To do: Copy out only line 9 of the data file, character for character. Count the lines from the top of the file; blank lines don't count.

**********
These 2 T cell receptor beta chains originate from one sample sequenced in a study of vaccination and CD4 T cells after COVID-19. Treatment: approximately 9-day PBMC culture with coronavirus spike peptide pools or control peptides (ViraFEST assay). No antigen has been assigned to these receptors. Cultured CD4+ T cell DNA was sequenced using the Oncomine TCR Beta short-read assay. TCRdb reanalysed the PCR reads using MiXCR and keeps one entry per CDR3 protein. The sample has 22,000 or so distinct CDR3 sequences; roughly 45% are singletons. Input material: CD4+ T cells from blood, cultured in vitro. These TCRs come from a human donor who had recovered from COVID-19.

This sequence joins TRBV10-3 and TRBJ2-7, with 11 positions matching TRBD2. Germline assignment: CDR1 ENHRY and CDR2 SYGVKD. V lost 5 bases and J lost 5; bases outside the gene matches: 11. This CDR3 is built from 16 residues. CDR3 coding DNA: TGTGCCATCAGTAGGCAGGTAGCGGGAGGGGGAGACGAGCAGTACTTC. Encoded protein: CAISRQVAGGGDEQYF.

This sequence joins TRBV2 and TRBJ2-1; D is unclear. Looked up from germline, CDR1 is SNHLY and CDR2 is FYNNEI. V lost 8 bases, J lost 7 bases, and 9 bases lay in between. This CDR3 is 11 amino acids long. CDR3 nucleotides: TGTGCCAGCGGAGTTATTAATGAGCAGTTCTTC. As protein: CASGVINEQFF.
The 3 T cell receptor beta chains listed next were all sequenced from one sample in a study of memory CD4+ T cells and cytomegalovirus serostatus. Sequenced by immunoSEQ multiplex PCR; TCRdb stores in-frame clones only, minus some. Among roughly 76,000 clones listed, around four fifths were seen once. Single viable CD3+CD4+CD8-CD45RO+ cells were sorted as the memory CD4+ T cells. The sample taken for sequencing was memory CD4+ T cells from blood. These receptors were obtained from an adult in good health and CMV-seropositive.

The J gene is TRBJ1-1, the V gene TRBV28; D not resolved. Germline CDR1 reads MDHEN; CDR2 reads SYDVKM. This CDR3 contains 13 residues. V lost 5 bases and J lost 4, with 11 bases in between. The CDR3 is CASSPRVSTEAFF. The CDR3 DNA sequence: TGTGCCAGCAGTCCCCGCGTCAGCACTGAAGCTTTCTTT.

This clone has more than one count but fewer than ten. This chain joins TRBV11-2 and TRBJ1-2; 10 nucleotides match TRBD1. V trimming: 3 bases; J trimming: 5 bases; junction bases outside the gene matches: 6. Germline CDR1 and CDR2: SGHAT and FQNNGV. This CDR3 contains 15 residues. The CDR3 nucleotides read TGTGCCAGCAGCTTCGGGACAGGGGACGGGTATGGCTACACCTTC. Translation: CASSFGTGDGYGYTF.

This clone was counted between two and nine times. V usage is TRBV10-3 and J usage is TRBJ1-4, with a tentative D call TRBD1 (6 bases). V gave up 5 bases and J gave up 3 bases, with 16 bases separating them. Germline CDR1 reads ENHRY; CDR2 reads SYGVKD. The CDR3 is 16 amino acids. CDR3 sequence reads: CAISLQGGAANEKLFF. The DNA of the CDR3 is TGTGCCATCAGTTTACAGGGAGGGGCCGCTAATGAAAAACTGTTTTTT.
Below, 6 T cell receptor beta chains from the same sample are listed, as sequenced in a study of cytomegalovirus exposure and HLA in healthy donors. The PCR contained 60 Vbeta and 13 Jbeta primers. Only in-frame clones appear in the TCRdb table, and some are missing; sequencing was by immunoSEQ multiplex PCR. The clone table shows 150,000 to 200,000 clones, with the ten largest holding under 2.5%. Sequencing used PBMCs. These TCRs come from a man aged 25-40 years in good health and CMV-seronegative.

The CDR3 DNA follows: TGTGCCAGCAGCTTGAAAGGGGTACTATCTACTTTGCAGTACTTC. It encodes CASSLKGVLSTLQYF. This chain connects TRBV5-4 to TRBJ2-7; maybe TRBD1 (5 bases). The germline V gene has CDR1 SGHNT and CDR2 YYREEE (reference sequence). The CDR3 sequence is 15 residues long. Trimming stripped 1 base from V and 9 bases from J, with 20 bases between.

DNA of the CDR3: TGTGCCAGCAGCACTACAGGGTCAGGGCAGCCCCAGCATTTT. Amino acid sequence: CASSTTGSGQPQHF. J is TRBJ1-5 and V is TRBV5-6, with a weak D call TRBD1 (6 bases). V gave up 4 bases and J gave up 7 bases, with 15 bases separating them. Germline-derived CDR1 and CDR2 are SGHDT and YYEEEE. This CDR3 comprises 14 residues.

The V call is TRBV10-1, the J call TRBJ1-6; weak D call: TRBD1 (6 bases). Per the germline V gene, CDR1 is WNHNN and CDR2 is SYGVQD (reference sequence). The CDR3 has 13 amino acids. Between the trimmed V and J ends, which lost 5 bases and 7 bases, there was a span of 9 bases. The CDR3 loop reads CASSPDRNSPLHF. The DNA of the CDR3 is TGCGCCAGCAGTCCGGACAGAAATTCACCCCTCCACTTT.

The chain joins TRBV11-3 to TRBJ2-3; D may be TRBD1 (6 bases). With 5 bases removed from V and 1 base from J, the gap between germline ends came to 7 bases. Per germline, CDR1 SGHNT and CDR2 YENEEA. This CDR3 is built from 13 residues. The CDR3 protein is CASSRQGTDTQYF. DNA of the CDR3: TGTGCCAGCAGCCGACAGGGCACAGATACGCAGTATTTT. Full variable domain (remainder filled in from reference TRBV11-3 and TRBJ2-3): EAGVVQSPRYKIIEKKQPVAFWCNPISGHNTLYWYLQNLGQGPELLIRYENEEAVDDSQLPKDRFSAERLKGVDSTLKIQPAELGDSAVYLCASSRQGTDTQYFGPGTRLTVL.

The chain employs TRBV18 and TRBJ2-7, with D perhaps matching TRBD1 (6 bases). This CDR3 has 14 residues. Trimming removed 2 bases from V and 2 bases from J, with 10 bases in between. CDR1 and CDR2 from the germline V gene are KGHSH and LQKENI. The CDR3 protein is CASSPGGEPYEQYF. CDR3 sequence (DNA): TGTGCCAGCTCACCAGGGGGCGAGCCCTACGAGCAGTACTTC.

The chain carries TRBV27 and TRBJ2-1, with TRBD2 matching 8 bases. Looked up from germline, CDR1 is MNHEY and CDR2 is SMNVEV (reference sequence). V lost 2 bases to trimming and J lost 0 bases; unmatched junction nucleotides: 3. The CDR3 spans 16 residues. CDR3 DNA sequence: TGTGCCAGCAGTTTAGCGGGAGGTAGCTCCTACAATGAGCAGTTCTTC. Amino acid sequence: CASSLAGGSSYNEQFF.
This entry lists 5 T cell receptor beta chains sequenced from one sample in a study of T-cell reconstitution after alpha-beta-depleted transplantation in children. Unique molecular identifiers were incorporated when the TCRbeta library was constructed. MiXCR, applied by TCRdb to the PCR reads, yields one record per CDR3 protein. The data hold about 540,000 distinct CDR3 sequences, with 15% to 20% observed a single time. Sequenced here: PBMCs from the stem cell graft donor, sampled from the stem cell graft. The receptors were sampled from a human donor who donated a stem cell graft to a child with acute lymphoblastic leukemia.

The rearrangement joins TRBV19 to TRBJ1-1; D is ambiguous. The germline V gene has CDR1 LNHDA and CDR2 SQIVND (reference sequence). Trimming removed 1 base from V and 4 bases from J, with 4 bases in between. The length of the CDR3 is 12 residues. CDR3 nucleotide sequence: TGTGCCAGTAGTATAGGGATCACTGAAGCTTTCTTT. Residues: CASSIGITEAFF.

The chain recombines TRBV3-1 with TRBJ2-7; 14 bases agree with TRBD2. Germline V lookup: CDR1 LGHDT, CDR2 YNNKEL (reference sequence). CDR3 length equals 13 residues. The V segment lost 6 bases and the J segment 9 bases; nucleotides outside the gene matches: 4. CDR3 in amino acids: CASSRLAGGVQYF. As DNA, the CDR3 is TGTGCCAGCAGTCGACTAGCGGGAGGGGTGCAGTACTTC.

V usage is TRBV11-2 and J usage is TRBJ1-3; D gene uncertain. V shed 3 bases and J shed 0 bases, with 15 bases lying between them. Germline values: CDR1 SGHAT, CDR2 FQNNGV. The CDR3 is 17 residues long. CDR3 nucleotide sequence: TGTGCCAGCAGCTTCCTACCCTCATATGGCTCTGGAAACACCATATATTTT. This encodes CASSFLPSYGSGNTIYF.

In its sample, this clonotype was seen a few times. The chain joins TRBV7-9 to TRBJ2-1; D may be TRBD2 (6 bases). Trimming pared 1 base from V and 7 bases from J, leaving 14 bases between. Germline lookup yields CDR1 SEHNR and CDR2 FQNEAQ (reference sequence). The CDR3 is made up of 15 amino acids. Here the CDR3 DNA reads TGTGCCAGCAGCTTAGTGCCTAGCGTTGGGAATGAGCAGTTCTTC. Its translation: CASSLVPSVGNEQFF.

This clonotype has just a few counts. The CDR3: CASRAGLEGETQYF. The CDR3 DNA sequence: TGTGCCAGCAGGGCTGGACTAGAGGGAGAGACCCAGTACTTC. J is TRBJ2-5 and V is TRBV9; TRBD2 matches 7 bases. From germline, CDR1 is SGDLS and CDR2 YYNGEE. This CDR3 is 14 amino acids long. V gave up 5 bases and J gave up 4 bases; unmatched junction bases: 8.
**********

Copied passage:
The CDR3 DNA follows: TGTGCCAGCAGCTTGAAAGGGGTACTATCTACTTTGCAGTACTTC. It encodes CASSLKGVLSTLQYF. This chain connects TRBV5-4 to TRBJ2-7; maybe TRBD1 (5 bases). The germline V gene has CDR1 SGHNT and CDR2 YYREEE (reference sequence). The CDR3 sequence is 15 residues long. Trimming stripped 1 base from V and 9 bases from J, with 20 bases between.